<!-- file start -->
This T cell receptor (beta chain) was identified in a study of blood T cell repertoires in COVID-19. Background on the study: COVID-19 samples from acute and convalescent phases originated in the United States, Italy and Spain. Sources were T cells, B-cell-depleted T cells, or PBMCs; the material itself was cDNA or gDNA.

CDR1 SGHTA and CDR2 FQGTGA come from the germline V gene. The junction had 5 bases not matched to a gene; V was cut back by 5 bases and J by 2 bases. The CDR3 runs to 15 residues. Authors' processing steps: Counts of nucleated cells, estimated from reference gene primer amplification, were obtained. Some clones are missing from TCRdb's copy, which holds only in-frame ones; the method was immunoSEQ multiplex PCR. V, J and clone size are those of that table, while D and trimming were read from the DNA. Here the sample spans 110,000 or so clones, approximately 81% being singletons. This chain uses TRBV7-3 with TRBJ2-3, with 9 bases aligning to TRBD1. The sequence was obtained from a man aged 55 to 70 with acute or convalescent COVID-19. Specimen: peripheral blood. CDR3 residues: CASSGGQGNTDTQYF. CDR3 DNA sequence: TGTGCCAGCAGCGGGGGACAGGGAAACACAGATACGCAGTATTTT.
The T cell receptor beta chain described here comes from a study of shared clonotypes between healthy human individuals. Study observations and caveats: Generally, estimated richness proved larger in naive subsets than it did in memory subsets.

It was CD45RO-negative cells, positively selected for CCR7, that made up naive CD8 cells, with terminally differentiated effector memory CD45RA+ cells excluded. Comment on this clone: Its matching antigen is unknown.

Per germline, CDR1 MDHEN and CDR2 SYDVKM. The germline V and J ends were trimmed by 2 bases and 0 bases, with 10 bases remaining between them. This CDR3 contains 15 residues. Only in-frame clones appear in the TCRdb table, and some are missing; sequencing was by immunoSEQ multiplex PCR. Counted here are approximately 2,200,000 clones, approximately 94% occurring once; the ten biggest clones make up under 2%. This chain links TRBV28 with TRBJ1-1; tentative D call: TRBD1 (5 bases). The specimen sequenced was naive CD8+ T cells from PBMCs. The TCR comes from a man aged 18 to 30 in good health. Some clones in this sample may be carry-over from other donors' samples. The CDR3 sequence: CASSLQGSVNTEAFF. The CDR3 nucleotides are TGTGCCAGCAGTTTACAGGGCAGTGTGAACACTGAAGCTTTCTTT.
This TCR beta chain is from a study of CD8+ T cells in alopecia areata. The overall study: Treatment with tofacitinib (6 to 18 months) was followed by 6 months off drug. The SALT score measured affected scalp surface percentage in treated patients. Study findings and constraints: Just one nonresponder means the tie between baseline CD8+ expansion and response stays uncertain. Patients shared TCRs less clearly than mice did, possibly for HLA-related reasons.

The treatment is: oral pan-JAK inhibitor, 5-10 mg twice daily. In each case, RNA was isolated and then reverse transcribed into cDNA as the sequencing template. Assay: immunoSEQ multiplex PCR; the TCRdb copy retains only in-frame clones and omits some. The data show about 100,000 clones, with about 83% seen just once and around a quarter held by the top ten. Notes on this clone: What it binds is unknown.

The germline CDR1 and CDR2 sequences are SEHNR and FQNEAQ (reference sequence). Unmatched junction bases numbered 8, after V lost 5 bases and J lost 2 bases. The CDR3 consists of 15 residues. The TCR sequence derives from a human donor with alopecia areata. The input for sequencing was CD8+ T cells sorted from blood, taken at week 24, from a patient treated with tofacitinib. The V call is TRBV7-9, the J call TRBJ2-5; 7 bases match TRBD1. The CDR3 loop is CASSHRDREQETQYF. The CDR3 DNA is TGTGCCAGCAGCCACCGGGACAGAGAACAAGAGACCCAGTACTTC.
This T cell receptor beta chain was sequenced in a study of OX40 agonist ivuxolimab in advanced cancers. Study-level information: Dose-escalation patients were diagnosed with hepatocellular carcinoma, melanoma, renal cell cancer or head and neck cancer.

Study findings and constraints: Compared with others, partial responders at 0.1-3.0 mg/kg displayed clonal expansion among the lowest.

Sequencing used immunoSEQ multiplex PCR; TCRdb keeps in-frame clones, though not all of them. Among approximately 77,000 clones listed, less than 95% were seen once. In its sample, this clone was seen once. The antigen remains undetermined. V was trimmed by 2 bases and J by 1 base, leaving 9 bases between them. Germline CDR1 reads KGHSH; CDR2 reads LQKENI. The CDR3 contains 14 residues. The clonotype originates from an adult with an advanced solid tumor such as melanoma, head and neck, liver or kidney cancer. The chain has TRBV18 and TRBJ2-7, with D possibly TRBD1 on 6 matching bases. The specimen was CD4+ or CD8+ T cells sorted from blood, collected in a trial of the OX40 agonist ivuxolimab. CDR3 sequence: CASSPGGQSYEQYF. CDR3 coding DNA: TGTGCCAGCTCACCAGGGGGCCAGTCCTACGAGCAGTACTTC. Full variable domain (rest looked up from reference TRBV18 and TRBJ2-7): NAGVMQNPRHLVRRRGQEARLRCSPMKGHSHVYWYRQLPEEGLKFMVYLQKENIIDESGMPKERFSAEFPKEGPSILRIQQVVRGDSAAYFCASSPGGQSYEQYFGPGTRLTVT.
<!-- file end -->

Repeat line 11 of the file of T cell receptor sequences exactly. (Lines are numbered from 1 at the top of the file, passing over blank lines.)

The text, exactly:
Sequencing used immunoSEQ multiplex PCR; TCRdb keeps in-frame clones, though not all of them. Among approximately 77,000 clones listed, less than 95% were seen once. In its sample, this clone was seen once. The antigen remains undetermined. V was trimmed by 2 bases and J by 1 base, leaving 9 bases between them. Germline CDR1 reads KGHSH; CDR2 reads LQKENI. The CDR3 contains 14 residues. The clonotype originates from an adult with an advanced solid tumor such as melanoma, head and neck, liver or kidney cancer. The chain has TRBV18 and TRBJ2-7, with D possibly TRBD1 on 6 matching bases. The specimen was CD4+ or CD8+ T cells sorted from blood, collected in a trial of the OX40 agonist ivuxolimab. CDR3 sequence: CASSPGGQSYEQYF. CDR3 coding DNA: TGTGCCAGCTCACCAGGGGGCCAGTCCTACGAGCAGTACTTC. Full variable domain (rest looked up from reference TRBV18 and TRBJ2-7): NAGVMQNPRHLVRRRGQEARLRCSPMKGHSHVYWYRQLPEEGLKFMVYLQKENIIDESGMPKERFSAEFPKEGPSILRIQQVVRGDSAAYFCASSPGGQSYEQYFGPGTRLTVT.